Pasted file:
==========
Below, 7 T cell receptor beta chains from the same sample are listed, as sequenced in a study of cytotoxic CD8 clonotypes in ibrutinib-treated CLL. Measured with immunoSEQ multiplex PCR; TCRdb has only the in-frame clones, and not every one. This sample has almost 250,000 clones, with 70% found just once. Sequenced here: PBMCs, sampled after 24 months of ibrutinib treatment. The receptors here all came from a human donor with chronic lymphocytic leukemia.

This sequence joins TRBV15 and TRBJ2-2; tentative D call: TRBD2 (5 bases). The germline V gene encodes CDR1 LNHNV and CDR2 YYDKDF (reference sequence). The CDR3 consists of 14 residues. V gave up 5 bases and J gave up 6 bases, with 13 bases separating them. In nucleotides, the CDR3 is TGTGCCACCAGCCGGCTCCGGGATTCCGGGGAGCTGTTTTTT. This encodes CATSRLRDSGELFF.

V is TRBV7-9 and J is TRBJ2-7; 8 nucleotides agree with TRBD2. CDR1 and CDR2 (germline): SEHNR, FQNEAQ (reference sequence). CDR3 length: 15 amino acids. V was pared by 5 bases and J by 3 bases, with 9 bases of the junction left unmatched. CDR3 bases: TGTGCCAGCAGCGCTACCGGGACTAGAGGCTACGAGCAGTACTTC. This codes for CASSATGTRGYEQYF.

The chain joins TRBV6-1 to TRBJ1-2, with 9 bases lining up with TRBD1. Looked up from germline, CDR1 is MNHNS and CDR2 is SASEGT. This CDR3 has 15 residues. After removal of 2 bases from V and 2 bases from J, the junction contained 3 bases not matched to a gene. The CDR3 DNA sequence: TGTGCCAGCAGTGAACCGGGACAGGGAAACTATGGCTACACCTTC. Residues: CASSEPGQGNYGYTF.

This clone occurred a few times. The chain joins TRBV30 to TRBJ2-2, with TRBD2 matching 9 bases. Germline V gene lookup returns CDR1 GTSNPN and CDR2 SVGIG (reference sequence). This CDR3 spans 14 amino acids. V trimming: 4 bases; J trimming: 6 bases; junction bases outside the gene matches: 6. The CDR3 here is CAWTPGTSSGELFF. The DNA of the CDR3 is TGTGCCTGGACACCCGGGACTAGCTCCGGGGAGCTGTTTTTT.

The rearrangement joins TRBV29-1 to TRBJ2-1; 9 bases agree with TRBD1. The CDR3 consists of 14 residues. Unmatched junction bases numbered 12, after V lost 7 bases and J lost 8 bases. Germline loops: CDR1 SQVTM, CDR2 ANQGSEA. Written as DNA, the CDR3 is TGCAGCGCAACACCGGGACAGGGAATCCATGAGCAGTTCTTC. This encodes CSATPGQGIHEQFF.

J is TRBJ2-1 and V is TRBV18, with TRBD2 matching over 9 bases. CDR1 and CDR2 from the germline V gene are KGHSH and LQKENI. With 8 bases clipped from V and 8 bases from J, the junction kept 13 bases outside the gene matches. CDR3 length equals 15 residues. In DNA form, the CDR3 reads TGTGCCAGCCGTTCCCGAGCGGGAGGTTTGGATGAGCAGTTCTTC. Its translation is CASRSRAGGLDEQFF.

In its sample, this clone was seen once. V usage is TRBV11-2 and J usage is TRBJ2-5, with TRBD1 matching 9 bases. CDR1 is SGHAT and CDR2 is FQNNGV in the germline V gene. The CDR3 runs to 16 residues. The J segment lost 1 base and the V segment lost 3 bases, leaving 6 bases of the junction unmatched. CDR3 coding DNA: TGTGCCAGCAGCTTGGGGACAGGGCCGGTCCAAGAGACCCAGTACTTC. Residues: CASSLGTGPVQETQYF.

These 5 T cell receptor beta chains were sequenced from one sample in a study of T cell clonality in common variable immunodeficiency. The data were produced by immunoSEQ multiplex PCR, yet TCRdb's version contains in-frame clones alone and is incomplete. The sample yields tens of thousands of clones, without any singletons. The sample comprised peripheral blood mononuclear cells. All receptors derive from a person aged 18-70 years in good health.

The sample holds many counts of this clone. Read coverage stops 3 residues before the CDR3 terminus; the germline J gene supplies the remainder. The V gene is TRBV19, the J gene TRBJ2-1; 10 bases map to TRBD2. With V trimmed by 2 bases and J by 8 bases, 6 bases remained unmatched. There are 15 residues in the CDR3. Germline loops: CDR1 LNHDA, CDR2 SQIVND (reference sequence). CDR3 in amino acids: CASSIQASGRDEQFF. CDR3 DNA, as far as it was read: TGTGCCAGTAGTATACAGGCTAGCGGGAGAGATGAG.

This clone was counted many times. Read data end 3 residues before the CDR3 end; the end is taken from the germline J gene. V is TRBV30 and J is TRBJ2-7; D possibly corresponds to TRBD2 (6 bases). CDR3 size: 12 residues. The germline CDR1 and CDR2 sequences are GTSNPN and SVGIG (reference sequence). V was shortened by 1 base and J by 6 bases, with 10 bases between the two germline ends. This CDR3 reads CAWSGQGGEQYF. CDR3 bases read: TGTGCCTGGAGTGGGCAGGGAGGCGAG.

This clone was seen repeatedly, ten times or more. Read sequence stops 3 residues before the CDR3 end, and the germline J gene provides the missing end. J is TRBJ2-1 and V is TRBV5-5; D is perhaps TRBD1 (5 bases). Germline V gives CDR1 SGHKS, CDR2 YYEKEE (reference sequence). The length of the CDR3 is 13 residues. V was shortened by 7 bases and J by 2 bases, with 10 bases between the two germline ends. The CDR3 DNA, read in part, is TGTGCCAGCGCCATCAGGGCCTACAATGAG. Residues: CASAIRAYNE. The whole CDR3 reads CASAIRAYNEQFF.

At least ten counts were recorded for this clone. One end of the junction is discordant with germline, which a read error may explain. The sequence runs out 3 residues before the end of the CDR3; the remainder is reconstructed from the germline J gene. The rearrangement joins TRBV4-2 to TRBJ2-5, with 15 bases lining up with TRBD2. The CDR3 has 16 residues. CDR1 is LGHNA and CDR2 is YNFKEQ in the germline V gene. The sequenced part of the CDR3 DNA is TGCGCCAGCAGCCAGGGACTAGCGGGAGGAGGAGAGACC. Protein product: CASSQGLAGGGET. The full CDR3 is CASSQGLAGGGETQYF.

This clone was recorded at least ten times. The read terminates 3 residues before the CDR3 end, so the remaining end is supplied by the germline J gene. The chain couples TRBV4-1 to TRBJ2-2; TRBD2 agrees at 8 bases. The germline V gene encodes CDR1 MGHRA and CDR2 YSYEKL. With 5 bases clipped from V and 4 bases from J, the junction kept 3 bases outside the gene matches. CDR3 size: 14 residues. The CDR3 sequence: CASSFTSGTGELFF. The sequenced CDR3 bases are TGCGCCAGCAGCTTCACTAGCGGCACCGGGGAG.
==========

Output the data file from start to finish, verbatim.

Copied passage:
Below, 7 T cell receptor beta chains from the same sample are listed, as sequenced in a study of cytotoxic CD8 clonotypes in ibrutinib-treated CLL. Measured with immunoSEQ multiplex PCR; TCRdb has only the in-frame clones, and not every one. This sample has almost 250,000 clones, with 70% found just once. Sequenced here: PBMCs, sampled after 24 months of ibrutinib treatment. The receptors here all came from a human donor with chronic lymphocytic leukemia.

This sequence joins TRBV15 and TRBJ2-2; tentative D call: TRBD2 (5 bases). The germline V gene encodes CDR1 LNHNV and CDR2 YYDKDF (reference sequence). The CDR3 consists of 14 residues. V gave up 5 bases and J gave up 6 bases, with 13 bases separating them. In nucleotides, the CDR3 is TGTGCCACCAGCCGGCTCCGGGATTCCGGGGAGCTGTTTTTT. This encodes CATSRLRDSGELFF.

V is TRBV7-9 and J is TRBJ2-7; 8 nucleotides agree with TRBD2. CDR1 and CDR2 (germline): SEHNR, FQNEAQ (reference sequence). CDR3 length: 15 amino acids. V was pared by 5 bases and J by 3 bases, with 9 bases of the junction left unmatched. CDR3 bases: TGTGCCAGCAGCGCTACCGGGACTAGAGGCTACGAGCAGTACTTC. This codes for CASSATGTRGYEQYF.

The chain joins TRBV6-1 to TRBJ1-2, with 9 bases lining up with TRBD1. Looked up from germline, CDR1 is MNHNS and CDR2 is SASEGT. This CDR3 has 15 residues. After removal of 2 bases from V and 2 bases from J, the junction contained 3 bases not matched to a gene. The CDR3 DNA sequence: TGTGCCAGCAGTGAACCGGGACAGGGAAACTATGGCTACACCTTC. Residues: CASSEPGQGNYGYTF.

This clone occurred a few times. The chain joins TRBV30 to TRBJ2-2, with TRBD2 matching 9 bases. Germline V gene lookup returns CDR1 GTSNPN and CDR2 SVGIG (reference sequence). This CDR3 spans 14 amino acids. V trimming: 4 bases; J trimming: 6 bases; junction bases outside the gene matches: 6. The CDR3 here is CAWTPGTSSGELFF. The DNA of the CDR3 is TGTGCCTGGACACCCGGGACTAGCTCCGGGGAGCTGTTTTTT.

The rearrangement joins TRBV29-1 to TRBJ2-1; 9 bases agree with TRBD1. The CDR3 consists of 14 residues. Unmatched junction bases numbered 12, after V lost 7 bases and J lost 8 bases. Germline loops: CDR1 SQVTM, CDR2 ANQGSEA. Written as DNA, the CDR3 is TGCAGCGCAACACCGGGACAGGGAATCCATGAGCAGTTCTTC. This encodes CSATPGQGIHEQFF.

J is TRBJ2-1 and V is TRBV18, with TRBD2 matching over 9 bases. CDR1 and CDR2 from the germline V gene are KGHSH and LQKENI. With 8 bases clipped from V and 8 bases from J, the junction kept 13 bases outside the gene matches. CDR3 length equals 15 residues. In DNA form, the CDR3 reads TGTGCCAGCCGTTCCCGAGCGGGAGGTTTGGATGAGCAGTTCTTC. Its translation is CASRSRAGGLDEQFF.

In its sample, this clone was seen once. V usage is TRBV11-2 and J usage is TRBJ2-5, with TRBD1 matching 9 bases. CDR1 is SGHAT and CDR2 is FQNNGV in the germline V gene. The CDR3 runs to 16 residues. The J segment lost 1 base and the V segment lost 3 bases, leaving 6 bases of the junction unmatched. CDR3 coding DNA: TGTGCCAGCAGCTTGGGGACAGGGCCGGTCCAAGAGACCCAGTACTTC. Residues: CASSLGTGPVQETQYF.

These 5 T cell receptor beta chains were sequenced from one sample in a study of T cell clonality in common variable immunodeficiency. The data were produced by immunoSEQ multiplex PCR, yet TCRdb's version contains in-frame clones alone and is incomplete. The sample yields tens of thousands of clones, without any singletons. The sample comprised peripheral blood mononuclear cells. All receptors derive from a person aged 18-70 years in good health.

The sample holds many counts of this clone. Read coverage stops 3 residues before the CDR3 terminus; the germline J gene supplies the remainder. The V gene is TRBV19, the J gene TRBJ2-1; 10 bases map to TRBD2. With V trimmed by 2 bases and J by 8 bases, 6 bases remained unmatched. There are 15 residues in the CDR3. Germline loops: CDR1 LNHDA, CDR2 SQIVND (reference sequence). CDR3 in amino acids: CASSIQASGRDEQFF. CDR3 DNA, as far as it was read: TGTGCCAGTAGTATACAGGCTAGCGGGAGAGATGAG.

This clone was counted many times. Read data end 3 residues before the CDR3 end; the end is taken from the germline J gene. V is TRBV30 and J is TRBJ2-7; D possibly corresponds to TRBD2 (6 bases). CDR3 size: 12 residues. The germline CDR1 and CDR2 sequences are GTSNPN and SVGIG (reference sequence). V was shortened by 1 base and J by 6 bases, with 10 bases between the two germline ends. This CDR3 reads CAWSGQGGEQYF. CDR3 bases read: TGTGCCTGGAGTGGGCAGGGAGGCGAG.

This clone was seen repeatedly, ten times or more. Read sequence stops 3 residues before the CDR3 end, and the germline J gene provides the missing end. J is TRBJ2-1 and V is TRBV5-5; D is perhaps TRBD1 (5 bases). Germline V gives CDR1 SGHKS, CDR2 YYEKEE (reference sequence). The length of the CDR3 is 13 residues. V was shortened by 7 bases and J by 2 bases, with 10 bases between the two germline ends. The CDR3 DNA, read in part, is TGTGCCAGCGCCATCAGGGCCTACAATGAG. Residues: CASAIRAYNE. The whole CDR3 reads CASAIRAYNEQFF.

At least ten counts were recorded for this clone. One end of the junction is discordant with germline, which a read error may explain. The sequence runs out 3 residues before the end of the CDR3; the remainder is reconstructed from the germline J gene. The rearrangement joins TRBV4-2 to TRBJ2-5, with 15 bases lining up with TRBD2. The CDR3 has 16 residues. CDR1 is LGHNA and CDR2 is YNFKEQ in the germline V gene. The sequenced part of the CDR3 DNA is TGCGCCAGCAGCCAGGGACTAGCGGGAGGAGGAGAGACC. Protein product: CASSQGLAGGGET. The full CDR3 is CASSQGLAGGGETQYF.

This clone was recorded at least ten times. The read terminates 3 residues before the CDR3 end, so the remaining end is supplied by the germline J gene. The chain couples TRBV4-1 to TRBJ2-2; TRBD2 agrees at 8 bases. The germline V gene encodes CDR1 MGHRA and CDR2 YSYEKL. With 5 bases clipped from V and 4 bases from J, the junction kept 3 bases outside the gene matches. CDR3 size: 14 residues. The CDR3 sequence: CASSFTSGTGELFF. The sequenced CDR3 bases are TGCGCCAGCAGCTTCACTAGCGGCACCGGGGAG.